Long-distance ski-track ploughing device Patent #: 4014116
ApplicationNo. 05/784889 filed on 04/05/1977
US Classes:37/219, Snow or ice surface groomer172/188, Runner attached172/199, Including drag, scraper or levelling blade172/387, WITH WHEEL SUBSTITUTE (E.G., RUNNER, ETC.)172/784, With diverse tool or portion280/19, Drag37/221, Having diverse tools37/271For adjusting height of blade
ExaminersPrimary: Eickholt, E. H.
International ClassesE01H 4/02 (20060101)
E01H 4/00 (20060101)
Foreign Application Priority Data1976-04-05 CA
DescriptionThis invention relates to a drag or apparatus of the kind used to condition a snow surface and, more particularly, to an apparatus or a drag of the type adapted to form and maintain a ski trail of the kind used for cross-country skiing.
Cross-country skiing is more advantageously practiced on a ski trail formed with two substantially parallel ski traces of indefinite length. The cross-country ski trails are now currently prepared by levelling or scraping a track of snow without forming the desirable ski traces at the surface. These ski traces are formed by the passage of the skiers themselves and there results a ski trail which is lacking in particular concerning the parallelism of the ski traces and the longitudinal and transverse uniformity thereof. These disadvantageous conditions of the ski traces result from obstacles encountered by the skiers, such as ice and snow lumps, and from the inability of the skiers to produce even ski traces.
It is a general object of the present invention to provide a ski trail forming and conditioning drag of the above type which produces the usual and substantially parallel ski traces used for cross-country skiing, and in particular, which produces such ski traces that are of uniform depth and parallelism and that are free of ice and snow lumps.
It is a general object of the present invention to provide a ski trail forming and conditioning drag of the above type which produces a ski trail with a smooth and slightly compacted main top surface and ski traces having each a bottom surface extending at a limited depth from the main top surface.
It is a more specific object of the present invention to provide a ski trail forming and conditioning drag wherein the ski traces are formed by runners of a sled, wherein the latter is drawn through a pivotal connection which is adapted to induce both longitudinal and transverse levelling effects on the sled, and more particularly, wherein this pivotal connection prevents both pitching and rolling movements of the sled and runners relative to the towing vehicle or body.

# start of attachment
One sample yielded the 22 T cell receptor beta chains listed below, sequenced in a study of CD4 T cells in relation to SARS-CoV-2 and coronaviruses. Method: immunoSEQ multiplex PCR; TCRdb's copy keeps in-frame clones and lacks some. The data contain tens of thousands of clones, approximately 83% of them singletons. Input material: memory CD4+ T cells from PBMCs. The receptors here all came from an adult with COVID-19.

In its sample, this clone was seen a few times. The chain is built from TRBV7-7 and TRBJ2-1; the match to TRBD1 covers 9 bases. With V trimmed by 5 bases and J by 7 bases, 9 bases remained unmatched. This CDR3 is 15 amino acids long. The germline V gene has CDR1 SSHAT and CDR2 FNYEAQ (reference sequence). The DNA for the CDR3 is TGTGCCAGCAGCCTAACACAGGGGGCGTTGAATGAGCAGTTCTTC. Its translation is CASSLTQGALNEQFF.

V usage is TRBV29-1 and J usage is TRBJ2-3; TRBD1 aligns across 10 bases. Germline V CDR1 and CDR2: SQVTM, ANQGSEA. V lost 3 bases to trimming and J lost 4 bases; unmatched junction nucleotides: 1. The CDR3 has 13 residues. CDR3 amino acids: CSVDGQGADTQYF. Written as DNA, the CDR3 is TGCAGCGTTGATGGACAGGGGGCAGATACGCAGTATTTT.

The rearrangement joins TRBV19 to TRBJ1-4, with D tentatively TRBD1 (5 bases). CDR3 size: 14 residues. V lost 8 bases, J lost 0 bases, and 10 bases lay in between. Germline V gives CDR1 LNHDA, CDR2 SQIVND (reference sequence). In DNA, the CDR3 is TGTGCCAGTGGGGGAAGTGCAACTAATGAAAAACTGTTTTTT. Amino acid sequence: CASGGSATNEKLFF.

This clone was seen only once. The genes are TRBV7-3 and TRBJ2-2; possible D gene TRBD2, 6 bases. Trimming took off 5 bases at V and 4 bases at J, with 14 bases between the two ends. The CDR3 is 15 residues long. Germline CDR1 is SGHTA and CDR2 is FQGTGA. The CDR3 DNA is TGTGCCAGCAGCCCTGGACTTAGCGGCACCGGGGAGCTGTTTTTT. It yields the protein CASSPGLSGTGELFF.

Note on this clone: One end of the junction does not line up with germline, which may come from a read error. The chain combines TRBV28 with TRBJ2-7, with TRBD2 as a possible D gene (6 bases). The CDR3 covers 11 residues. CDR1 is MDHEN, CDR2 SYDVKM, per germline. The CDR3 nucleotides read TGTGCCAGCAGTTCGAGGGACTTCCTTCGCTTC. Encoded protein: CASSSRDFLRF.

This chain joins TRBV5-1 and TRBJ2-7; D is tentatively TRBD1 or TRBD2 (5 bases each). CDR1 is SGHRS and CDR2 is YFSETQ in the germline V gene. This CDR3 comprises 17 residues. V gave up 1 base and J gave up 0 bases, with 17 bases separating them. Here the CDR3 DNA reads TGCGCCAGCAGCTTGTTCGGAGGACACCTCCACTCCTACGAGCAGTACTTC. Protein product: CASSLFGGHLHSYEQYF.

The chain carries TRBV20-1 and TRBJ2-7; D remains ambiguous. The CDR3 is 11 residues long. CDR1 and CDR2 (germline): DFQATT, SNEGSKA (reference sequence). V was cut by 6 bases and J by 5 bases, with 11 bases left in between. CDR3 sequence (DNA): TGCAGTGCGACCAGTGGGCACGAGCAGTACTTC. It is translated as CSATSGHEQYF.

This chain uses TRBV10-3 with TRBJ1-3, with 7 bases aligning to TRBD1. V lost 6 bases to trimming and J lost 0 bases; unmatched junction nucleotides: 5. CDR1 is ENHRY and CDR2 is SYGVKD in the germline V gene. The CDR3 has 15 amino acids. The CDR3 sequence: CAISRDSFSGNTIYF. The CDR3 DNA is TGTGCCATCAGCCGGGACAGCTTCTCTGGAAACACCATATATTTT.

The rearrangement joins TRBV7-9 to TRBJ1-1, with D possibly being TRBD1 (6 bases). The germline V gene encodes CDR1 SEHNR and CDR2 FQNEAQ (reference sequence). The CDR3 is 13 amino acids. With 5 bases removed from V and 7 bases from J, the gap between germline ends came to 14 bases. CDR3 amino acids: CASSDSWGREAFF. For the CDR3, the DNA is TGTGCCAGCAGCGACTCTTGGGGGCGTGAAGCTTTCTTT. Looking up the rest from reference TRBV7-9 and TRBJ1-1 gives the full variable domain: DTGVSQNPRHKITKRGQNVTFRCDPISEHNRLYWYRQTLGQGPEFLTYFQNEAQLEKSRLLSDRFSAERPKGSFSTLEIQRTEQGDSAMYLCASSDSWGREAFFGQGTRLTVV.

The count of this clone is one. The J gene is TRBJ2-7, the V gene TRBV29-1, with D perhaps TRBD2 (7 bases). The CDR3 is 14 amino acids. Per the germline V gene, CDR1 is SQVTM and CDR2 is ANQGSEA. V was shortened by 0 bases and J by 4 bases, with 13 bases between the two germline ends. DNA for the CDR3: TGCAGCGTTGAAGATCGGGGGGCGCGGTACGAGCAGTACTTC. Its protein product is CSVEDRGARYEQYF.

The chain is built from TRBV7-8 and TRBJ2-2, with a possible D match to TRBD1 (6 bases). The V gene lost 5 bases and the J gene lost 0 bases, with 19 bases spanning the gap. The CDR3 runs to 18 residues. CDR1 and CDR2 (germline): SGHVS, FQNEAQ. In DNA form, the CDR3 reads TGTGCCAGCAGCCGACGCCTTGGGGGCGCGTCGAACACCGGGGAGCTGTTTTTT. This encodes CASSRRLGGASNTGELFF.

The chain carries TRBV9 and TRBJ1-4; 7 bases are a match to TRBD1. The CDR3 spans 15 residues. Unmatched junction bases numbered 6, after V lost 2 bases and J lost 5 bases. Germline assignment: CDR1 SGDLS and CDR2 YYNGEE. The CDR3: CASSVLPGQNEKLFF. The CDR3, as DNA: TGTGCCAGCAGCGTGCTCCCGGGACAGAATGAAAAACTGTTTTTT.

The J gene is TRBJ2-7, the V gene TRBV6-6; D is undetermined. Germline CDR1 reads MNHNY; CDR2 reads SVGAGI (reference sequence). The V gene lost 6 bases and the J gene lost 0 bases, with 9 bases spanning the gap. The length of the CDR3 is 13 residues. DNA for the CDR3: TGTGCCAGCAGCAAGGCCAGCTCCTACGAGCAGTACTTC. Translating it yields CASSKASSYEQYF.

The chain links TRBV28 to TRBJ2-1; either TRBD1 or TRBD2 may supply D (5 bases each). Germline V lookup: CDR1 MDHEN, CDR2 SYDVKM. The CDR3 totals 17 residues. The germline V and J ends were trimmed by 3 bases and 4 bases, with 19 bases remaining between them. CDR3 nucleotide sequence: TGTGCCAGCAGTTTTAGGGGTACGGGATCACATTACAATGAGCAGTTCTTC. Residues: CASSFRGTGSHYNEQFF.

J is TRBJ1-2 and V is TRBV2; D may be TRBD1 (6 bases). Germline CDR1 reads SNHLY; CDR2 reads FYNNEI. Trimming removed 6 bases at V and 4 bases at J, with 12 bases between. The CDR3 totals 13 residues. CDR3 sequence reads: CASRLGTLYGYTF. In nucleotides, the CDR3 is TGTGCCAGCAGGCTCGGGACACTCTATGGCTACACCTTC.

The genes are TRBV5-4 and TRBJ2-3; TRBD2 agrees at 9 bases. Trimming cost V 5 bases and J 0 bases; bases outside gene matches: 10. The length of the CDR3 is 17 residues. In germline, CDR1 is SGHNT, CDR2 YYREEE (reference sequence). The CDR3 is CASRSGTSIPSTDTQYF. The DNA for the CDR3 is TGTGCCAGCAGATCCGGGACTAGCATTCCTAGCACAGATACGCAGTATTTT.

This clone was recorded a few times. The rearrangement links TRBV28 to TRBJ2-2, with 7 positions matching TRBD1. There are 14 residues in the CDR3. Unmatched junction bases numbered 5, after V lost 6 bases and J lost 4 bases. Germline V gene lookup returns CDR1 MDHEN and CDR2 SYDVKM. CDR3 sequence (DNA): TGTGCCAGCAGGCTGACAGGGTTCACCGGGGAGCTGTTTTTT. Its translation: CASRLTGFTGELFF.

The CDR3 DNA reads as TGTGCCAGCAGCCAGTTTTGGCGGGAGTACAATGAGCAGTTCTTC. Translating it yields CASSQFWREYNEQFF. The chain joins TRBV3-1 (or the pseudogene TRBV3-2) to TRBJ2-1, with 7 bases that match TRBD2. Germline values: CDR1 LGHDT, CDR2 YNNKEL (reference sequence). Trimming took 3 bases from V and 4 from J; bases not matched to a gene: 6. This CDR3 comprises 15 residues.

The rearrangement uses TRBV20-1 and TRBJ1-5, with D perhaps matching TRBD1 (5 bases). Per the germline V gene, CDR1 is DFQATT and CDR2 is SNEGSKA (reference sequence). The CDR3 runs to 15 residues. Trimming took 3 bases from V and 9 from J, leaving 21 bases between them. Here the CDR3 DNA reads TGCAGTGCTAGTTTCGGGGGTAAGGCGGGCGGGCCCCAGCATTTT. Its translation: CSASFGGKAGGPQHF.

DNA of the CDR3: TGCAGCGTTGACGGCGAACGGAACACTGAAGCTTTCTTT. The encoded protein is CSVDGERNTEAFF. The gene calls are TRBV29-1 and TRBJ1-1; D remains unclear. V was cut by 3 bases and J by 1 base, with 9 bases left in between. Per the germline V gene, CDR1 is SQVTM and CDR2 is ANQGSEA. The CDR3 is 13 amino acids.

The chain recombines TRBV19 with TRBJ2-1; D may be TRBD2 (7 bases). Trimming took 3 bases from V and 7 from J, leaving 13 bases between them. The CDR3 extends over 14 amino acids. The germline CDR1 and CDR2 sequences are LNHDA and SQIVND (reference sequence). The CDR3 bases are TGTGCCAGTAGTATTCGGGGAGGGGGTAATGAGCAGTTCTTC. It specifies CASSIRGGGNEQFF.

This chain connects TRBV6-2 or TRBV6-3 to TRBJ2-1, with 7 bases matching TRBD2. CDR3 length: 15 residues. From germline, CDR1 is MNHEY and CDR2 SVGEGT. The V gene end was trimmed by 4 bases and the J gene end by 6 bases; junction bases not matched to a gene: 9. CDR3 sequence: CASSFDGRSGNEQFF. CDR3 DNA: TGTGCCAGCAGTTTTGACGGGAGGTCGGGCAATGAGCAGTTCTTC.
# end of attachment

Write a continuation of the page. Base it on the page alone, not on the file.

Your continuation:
The above and other objects and advantages of the present invention will be better understood with reference to the following detailed description of a preferred embodiment thereof which is illustrated, by way of example, in the accompanying drawings, in which:
FIG. 1 is an elevation view of a ski trail forming conditioning drag according to the present invention and in operative association with the rear of a snowmobile;
FIG. 2 is a side elevation view of the ski trail forming and conditioning drag of FIG. 1;
FIG. 3 is a perspective view of the rear sled unit forming part of the drag of FIGS. 1 and 2;
FIG. 4 is a cross-sectional view as seen along line 4--4 in FIG. 1 and particularly illustrating a pair of scrapers pivotally connected to the front unit forming part of the present drag; and
FIG. 5 is a cross-sectional view as seen along line 5--5 in FIG. 1.
The illustrated ski trail forming and conditioning drag or apparatus is adapted to be towed by a snowmobile 1, shown in part in FIG. 1. The illustrated drag includes a front unit 2 and a rear sled unit 3.
The front unit 2 includes a flat frame 4 formed of metal angles. A female hitch part 5, of any appropriate construction, is provided at the pointed front end of the frame 4 to releasably couple the front unit 2 to the rear of the snowmobile 1. A sleeve bearing 6 is fixedly secured to the frame 4 of the front unit to define a cylindrical aperture axially extending upright through the frame. A post 7, preferably of tubular construction, is slidably engaged in the sleeve bearing 6 for endwise up-and-down displacement in the latter. A pin 8 removably engages diametrically through the sleeve bearing 6 and the post 7 to secure the latter in selected upright position relative to the frame. For that purpose, the post 7 is formed with a series of diametrical apertures laterally spaced from each other along the post. A wide runner 9 is fixedly secured against the bottom end of the post 8 to support the latter and the frame 4 with the latter at a selected height relative to this runner 9 and thus relative to the surface of the snow S.